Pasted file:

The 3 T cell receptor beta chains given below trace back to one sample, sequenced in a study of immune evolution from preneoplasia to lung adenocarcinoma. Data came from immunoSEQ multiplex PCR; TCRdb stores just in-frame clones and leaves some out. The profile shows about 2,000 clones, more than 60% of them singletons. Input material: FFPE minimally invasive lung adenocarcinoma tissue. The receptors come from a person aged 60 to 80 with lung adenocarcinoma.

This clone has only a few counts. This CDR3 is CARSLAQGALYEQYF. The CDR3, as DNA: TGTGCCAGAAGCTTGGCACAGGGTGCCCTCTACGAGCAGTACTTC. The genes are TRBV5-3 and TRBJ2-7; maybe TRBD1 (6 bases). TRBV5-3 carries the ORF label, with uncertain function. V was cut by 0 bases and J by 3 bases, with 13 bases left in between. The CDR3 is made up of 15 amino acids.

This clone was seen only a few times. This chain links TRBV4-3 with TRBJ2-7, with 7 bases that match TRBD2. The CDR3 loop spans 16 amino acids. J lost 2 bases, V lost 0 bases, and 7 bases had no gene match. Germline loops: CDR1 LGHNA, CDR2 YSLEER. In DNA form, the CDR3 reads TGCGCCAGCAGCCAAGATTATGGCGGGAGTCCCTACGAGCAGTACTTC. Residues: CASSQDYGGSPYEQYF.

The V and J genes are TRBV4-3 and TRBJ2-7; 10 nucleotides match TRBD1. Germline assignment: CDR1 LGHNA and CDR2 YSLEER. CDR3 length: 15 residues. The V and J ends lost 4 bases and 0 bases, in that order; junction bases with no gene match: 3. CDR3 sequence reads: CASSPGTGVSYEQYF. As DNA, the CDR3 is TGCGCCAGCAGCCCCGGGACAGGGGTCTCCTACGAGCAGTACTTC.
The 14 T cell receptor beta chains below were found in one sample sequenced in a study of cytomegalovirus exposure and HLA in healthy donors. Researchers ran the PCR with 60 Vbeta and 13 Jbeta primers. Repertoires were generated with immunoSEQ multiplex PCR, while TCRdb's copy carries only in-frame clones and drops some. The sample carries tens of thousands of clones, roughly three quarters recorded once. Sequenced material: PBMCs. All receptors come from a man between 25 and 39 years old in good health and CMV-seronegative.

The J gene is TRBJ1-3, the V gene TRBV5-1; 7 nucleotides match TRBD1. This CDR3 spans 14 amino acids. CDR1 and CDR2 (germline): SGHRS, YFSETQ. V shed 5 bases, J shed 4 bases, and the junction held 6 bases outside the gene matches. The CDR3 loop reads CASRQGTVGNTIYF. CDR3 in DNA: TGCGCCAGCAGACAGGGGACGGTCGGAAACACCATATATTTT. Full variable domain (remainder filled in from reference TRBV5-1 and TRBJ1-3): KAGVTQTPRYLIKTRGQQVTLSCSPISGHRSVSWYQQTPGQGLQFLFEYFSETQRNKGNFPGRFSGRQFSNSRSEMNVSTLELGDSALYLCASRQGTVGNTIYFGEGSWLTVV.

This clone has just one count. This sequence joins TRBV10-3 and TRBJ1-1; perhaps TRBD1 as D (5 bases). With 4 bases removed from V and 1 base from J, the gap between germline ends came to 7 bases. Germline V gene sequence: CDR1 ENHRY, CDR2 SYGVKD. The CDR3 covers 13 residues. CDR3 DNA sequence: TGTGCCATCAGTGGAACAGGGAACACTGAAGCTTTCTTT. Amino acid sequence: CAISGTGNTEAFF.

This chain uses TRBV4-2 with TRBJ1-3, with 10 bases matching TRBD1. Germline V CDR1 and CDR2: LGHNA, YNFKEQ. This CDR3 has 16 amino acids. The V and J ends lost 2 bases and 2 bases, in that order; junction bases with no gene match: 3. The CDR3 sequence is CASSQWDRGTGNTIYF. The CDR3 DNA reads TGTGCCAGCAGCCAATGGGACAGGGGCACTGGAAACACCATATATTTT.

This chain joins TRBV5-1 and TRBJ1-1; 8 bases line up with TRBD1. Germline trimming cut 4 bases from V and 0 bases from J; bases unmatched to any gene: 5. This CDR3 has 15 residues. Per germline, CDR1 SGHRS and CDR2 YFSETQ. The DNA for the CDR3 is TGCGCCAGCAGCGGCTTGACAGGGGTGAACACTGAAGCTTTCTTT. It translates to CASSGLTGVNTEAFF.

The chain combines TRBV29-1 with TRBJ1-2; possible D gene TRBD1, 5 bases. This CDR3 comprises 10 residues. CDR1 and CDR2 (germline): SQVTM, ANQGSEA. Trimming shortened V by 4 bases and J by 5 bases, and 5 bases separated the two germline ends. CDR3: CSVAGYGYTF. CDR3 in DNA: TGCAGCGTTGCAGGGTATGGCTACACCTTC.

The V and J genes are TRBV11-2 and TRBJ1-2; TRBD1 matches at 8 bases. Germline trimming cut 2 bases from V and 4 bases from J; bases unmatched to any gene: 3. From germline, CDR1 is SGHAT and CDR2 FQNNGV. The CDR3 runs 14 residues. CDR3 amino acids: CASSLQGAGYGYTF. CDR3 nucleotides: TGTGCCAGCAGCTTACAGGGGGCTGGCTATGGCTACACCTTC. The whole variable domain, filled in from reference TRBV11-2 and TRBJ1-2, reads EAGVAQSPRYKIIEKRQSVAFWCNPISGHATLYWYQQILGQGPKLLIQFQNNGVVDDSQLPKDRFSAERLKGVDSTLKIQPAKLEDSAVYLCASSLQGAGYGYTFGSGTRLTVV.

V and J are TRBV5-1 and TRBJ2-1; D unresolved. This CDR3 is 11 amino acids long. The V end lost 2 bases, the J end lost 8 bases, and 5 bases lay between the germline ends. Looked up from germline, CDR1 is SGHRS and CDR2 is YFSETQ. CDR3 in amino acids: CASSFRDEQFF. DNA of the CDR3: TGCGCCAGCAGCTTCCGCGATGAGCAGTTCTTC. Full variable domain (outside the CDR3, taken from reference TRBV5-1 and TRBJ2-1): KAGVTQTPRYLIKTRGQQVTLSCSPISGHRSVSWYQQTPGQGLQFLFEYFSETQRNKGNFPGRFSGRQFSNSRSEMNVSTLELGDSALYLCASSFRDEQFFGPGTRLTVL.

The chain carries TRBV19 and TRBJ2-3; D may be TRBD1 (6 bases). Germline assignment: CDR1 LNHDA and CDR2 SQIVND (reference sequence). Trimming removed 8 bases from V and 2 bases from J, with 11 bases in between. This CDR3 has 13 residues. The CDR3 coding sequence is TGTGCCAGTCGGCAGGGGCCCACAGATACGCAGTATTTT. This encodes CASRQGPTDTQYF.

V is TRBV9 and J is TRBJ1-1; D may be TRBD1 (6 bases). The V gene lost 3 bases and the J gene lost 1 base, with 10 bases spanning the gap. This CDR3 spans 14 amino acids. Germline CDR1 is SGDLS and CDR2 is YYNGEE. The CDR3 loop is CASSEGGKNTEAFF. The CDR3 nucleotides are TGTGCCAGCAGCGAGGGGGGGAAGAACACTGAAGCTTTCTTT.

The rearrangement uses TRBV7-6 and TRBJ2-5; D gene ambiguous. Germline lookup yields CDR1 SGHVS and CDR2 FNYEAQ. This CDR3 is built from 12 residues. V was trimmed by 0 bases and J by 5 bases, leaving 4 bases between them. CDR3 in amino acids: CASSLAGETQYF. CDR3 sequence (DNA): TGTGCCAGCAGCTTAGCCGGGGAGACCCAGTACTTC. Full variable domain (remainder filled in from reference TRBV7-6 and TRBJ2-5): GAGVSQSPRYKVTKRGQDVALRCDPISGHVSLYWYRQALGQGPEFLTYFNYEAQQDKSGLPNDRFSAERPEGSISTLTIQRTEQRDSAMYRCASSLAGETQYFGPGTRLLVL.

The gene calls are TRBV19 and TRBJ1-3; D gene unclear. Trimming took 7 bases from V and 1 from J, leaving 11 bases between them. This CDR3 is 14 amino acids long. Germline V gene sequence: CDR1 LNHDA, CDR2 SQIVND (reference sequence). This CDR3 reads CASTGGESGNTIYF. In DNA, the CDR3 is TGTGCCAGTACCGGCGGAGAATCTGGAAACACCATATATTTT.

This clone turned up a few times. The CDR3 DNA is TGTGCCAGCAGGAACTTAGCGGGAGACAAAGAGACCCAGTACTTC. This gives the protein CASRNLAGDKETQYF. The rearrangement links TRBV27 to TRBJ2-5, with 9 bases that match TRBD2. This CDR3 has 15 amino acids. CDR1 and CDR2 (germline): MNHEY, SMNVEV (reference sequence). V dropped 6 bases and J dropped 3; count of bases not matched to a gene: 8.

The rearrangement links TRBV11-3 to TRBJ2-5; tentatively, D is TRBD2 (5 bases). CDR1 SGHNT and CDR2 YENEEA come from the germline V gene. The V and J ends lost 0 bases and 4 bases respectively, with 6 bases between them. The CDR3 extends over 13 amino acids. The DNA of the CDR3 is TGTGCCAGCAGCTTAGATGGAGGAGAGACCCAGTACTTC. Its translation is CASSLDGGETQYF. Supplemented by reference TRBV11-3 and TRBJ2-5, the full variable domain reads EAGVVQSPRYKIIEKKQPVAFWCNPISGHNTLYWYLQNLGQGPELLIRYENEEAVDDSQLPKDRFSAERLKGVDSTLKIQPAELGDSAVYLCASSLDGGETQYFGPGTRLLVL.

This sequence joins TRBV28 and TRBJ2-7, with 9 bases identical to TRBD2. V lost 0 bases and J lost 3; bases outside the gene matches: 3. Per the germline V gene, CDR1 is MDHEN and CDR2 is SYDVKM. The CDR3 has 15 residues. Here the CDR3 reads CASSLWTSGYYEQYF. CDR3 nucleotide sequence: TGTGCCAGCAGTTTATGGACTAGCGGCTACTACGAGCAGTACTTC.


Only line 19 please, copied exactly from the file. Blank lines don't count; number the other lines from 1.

This sequence joins TRBV28 and TRBJ2-7, with 9 bases identical to TRBD2. V lost 0 bases and J lost 3; bases outside the gene matches: 3. Per the germline V gene, CDR1 is MDHEN and CDR2 is SYDVKM. The CDR3 has 15 residues. Here the CDR3 reads CASSLWTSGYYEQYF. CDR3 nucleotide sequence: TGTGCCAGCAGTTTATGGACTAGCGGCTACTACGAGCAGTACTTC.